Although Uber and Lyft have been hailed as innovators locally by lawmakers like Jeff Brandes, Jamie Grant and Mayor Bob Buckhorn, the longest serving Chairman of the New York City Taxi and Limousine Commission says requesting a ride from those hot new transportation companies is really no different than ordering a pizza from a new restaurant in town.
"You may get the pizza faster, but it's still a pizza," says Matthew Daus, referring to the fact that whether it's a yellow cab, a limousine or a ride from a guy with a mustache on his front bumper who fist bumps you as you exit his vehicle, it's still just paying a stranger for a ride.
"It's just an app," he insists. "They're just getting more attention because they're breaking the law." Daus says that the taxi cab industry doesn't have the marketing machines that allow Uber in particular to "hire the best lobbyists and the best lawyers and the best media experts."
There's no question that these new companies have severely shaken up the market, though, and Daus was in town to speak at the Hillsborough County Public Transportation Commission meeting to update the board on how the taxicab industry is coping with the various different issues regarding the Uber/Lyft saga. He's currently the president of the International Association of Transportation Regulators (like the PTC), and spoke at CL's offices on Monday afternoon.
Currently, UberX and Lyft are operating outside the law in Hillsborough, as neither has worked with the PTC on being certified for passenger service in the county. Previously, Uber had complained about not having access to Hillsborough because of the agency's mandatory $50 minimum fare, but that was for limousine service, which Uber offers with their Uber Black model. But UberX clandestinely began operating in Tampa in late April, a week after Lyft did the same.
Daus was at the Taxi Commission in New York City for 14 years, and was named by former Mayor Rudy Giuliani back in 2001 to head that department (he departed in 2010). He sees the current battle between the upstart ridesharing companies and the existing cab and limo industry ultimately ending in two ways — either they'll end up working within the confines of the existing laws and become part of the fabric of daily transportation, working side by side with cabbies, or the market will ultimately become deregulated, which he says would be a disaster, indicating how such efforts around the world have proven to be ineffective.
He does say it's the "black car industry's own fault" that Uber was able to legally work in New York City back in 2012 with their own limousine or black car service. Daus says the cab industry in New York was still struggling post-recession, and that his agency had mandated that yellow cabs install credit card machines. He said when Uber appealed to offer service and would use the same drivers that were working for established black car companies, the industry agreed, believing they'd get a cut of what their drivers made.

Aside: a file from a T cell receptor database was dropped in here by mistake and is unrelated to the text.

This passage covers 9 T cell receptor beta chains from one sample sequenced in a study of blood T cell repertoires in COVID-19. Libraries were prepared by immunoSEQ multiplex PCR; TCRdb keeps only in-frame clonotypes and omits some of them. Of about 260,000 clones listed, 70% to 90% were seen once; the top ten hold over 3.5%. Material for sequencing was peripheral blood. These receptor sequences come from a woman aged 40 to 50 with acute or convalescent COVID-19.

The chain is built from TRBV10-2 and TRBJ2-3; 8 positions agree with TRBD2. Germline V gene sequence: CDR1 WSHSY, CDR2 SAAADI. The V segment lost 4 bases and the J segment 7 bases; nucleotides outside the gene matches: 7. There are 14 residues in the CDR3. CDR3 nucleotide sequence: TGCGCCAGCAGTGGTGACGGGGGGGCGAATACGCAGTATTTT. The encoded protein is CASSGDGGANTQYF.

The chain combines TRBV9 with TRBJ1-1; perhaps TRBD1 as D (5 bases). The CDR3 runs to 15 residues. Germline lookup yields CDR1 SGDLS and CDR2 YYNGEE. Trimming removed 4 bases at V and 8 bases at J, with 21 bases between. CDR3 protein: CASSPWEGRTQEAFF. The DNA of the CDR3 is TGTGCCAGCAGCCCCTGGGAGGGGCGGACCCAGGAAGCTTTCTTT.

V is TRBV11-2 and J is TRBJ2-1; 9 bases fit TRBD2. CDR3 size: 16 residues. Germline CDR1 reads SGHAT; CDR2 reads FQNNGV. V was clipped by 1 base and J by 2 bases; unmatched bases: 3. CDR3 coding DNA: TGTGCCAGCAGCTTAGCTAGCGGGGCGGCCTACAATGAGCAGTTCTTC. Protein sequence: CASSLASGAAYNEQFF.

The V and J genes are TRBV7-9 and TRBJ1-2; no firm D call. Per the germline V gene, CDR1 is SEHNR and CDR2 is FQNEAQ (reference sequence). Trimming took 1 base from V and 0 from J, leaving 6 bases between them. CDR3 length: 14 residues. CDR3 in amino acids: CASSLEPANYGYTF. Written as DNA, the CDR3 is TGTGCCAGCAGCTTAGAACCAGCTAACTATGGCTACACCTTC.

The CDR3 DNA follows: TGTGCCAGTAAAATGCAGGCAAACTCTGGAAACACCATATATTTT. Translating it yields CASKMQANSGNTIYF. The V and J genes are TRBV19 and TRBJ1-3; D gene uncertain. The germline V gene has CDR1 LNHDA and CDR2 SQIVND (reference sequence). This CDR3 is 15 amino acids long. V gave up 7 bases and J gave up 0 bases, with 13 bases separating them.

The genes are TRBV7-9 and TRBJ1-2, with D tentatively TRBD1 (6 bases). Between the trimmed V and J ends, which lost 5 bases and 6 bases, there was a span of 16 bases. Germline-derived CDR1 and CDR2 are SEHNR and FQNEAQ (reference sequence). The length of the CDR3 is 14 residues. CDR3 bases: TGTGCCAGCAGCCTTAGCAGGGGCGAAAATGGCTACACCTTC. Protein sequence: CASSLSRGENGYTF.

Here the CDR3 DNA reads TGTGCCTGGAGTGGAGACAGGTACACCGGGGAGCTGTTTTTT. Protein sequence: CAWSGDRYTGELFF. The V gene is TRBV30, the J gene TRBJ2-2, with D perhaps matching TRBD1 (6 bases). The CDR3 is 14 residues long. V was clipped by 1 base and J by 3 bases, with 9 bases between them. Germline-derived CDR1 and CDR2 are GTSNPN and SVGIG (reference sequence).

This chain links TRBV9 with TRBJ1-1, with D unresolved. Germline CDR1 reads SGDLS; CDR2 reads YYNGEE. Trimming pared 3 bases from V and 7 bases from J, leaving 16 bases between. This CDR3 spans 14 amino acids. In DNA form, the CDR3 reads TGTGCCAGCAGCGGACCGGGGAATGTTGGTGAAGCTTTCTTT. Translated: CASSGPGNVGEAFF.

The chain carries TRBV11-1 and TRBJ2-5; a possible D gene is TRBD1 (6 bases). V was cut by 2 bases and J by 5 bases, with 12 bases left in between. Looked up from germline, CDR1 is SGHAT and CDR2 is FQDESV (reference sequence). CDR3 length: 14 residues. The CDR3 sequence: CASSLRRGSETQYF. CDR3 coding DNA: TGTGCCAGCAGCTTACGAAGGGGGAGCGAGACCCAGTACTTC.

But then Uber began employing "surge pricing" (charging much higher rates at peak periods), allowing the drivers to make considerably more than they were making with the established companies. Many of those drivers then went to work for Uber directly. Daus says he really doesn't have a problem with how that went down, since Uber was officially licensed to do such business. But he says the UberX plan of flooding the market in all types of major and "tertiary" cities is having a damaging effect on the cab industry, because he says they've gone outside the rules. And he says that people need to be concerned about the inefficiency of the companies own background checks and insurance policies (a concern representatives for those companies say is overinflated).
"There is competition out there, but it's unfair competition," Daus says. "If they get a license in every jurisdiction, my members will say it's fair and fine and let the chips fall where they may. We're not in the business of telling people where they should get their money and put their investments. We're in the business of making sure that if you get a license, that you have to meet certain standards ... and that the public is safe and customers aren't being ripped off. After that, the regulation is done."
Daus calls it "an inconvenient truth" that Uber Black initially worked within the rules when first breaking into offering service in NYC, because their model now involves going outside the limits of the law. He calls TNC laws (Transportation Network Companies) that have been passed in jurisdictions like California to permit Uber and Lyft "won't withstand the test of time," with their different rules for insurance and background checks. But he admits that there's "clearly a cultural revolution taking place" with disruptive services like Uber and Lyft, and admits that the taxi cab industry is suffering from lousy public relations. "They need to get their cool back."
But whether they ever will get that cool back is dubious. And it doesn't help the cause when local hospitality officials such as Lou Plasencia, CEO of Tampa-based Independent Hotel Partners, are trashing your industry. Referring to taking a taxicab from Tampa International, Plasencia went off last week
saying, "It’s deplorable, embarrassing. It’s the first experience our guests have when they come into my community, and they have to sit in that pigsty. There are dirty cabs; the drivers are in shorts. They try to talk you out of using your credit card ‘cause it costs them a fee. The cabs are our industry’s first line of contact. It’s inexcusable."